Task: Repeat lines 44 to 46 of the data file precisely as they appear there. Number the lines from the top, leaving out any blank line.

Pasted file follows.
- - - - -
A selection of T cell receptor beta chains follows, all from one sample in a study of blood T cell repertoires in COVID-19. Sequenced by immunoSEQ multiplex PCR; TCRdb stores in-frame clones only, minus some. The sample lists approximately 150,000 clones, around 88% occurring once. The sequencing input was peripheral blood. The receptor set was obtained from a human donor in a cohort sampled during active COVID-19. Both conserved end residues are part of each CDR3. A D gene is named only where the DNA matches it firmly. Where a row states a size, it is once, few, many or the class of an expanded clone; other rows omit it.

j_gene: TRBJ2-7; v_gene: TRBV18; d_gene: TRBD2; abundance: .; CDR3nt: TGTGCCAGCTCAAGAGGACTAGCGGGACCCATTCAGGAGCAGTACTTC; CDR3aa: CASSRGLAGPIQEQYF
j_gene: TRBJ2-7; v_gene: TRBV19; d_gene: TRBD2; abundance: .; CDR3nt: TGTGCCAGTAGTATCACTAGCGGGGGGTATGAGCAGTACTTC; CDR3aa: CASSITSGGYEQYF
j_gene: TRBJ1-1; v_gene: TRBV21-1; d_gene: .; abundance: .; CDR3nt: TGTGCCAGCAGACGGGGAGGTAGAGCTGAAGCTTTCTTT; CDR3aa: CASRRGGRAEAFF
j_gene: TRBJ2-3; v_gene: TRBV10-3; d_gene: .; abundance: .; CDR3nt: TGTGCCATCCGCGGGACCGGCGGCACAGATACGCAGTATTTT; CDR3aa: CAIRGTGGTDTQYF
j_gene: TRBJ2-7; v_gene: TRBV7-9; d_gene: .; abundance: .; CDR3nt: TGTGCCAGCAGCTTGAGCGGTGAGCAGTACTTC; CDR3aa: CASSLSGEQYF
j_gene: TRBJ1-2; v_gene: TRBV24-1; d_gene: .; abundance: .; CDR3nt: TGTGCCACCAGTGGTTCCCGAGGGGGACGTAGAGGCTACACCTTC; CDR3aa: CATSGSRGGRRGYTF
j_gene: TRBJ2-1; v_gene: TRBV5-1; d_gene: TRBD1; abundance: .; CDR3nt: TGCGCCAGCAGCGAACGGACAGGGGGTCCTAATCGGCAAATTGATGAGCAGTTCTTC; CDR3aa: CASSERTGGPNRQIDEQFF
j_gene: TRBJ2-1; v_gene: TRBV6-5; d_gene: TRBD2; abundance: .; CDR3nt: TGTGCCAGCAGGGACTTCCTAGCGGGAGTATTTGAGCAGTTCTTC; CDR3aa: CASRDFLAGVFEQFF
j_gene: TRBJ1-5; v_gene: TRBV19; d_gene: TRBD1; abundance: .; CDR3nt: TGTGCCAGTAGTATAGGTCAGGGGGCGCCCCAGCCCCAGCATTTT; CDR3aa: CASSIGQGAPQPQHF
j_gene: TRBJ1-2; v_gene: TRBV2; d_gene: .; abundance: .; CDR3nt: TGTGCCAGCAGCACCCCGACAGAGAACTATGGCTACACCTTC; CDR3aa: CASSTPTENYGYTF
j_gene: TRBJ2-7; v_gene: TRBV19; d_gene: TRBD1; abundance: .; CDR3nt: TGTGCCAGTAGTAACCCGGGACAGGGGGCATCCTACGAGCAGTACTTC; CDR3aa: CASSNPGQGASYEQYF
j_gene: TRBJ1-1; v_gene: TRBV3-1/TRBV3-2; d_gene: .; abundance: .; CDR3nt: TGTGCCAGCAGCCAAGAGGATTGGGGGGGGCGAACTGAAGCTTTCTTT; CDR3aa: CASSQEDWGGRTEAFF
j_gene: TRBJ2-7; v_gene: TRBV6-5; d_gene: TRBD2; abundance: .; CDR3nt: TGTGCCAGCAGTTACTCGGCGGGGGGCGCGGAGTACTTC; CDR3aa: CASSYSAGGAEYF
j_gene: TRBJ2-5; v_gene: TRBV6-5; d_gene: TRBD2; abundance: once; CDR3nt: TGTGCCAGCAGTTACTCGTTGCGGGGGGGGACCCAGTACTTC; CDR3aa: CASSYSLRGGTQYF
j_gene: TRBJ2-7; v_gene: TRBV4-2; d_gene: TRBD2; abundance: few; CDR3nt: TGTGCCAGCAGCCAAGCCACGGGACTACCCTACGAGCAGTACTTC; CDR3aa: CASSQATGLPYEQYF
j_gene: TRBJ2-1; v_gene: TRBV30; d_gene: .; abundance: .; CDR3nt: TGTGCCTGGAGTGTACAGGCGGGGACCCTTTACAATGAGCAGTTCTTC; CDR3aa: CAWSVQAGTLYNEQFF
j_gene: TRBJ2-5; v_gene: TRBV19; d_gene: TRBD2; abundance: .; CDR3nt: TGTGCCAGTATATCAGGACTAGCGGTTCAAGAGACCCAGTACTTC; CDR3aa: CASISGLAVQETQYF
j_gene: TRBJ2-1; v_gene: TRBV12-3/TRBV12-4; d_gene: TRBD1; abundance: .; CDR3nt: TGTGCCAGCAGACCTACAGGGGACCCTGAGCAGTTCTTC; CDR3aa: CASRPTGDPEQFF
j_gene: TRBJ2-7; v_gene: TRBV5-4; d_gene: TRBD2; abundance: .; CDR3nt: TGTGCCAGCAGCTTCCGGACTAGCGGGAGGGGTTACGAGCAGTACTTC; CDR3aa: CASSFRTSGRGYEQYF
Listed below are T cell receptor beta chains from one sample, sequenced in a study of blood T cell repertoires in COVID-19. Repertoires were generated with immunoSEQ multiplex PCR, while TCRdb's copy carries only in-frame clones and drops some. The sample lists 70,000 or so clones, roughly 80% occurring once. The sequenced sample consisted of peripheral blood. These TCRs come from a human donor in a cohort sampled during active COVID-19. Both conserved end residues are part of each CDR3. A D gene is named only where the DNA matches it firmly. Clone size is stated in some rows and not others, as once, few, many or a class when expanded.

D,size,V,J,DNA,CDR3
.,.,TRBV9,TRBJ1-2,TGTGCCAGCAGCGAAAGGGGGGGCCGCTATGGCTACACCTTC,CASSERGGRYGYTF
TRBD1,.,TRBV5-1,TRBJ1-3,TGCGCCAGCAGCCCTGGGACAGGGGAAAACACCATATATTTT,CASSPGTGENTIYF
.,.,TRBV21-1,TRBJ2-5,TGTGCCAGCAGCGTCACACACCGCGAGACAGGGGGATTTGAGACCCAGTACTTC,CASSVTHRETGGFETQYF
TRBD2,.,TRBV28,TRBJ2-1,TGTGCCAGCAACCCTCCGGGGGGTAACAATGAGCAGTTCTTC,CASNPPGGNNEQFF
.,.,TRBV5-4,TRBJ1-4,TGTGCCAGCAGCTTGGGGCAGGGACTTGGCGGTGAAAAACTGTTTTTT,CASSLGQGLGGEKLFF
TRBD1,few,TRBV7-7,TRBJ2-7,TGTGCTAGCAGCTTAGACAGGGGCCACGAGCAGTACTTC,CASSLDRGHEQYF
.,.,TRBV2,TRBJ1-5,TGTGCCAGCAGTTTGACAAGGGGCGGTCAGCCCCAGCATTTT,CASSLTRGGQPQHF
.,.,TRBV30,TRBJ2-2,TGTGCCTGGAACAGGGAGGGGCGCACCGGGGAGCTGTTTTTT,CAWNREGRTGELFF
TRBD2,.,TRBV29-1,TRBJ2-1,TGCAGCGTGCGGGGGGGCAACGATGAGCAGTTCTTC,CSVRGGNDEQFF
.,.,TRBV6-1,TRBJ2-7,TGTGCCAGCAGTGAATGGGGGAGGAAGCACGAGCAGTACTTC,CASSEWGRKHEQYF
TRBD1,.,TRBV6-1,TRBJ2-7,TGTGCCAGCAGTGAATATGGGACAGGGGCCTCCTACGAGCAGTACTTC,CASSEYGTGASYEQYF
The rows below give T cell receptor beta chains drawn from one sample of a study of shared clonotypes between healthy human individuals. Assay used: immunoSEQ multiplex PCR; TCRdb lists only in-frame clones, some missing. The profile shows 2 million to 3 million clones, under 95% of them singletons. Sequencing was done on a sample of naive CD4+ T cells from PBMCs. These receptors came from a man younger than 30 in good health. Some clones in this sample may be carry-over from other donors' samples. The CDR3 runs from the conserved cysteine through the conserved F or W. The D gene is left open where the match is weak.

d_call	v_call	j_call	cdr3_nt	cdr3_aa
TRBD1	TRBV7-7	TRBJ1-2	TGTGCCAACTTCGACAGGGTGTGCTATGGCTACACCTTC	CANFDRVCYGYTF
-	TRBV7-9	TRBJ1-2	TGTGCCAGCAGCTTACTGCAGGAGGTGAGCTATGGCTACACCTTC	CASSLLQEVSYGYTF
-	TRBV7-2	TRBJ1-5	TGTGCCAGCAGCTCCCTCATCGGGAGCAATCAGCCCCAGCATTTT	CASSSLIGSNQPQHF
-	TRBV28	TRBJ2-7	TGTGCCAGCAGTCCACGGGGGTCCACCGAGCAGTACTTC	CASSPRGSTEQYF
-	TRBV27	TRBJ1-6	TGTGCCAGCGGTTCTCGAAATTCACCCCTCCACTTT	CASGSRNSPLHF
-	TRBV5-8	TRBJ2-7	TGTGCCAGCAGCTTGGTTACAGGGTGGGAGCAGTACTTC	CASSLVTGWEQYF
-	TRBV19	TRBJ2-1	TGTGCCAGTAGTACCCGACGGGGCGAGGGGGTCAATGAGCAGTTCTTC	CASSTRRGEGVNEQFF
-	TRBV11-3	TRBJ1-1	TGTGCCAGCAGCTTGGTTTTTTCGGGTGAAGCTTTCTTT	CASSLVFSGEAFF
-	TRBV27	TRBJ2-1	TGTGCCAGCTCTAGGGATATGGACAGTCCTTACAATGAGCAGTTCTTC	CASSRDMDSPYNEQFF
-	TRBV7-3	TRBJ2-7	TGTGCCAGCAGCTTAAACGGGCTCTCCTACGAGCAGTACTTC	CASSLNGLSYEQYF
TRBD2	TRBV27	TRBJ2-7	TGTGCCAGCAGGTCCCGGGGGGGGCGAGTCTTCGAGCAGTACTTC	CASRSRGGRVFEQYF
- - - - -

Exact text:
-	TRBV27	TRBJ2-1	TGTGCCAGCTCTAGGGATATGGACAGTCCTTACAATGAGCAGTTCTTC	CASSRDMDSPYNEQFF
-	TRBV7-3	TRBJ2-7	TGTGCCAGCAGCTTAAACGGGCTCTCCTACGAGCAGTACTTC	CASSLNGLSYEQYF
TRBD2	TRBV27	TRBJ2-7	TGTGCCAGCAGGTCCCGGGGGGGGCGAGTCTTCGAGCAGTACTTC	CASRSRGGRVFEQYF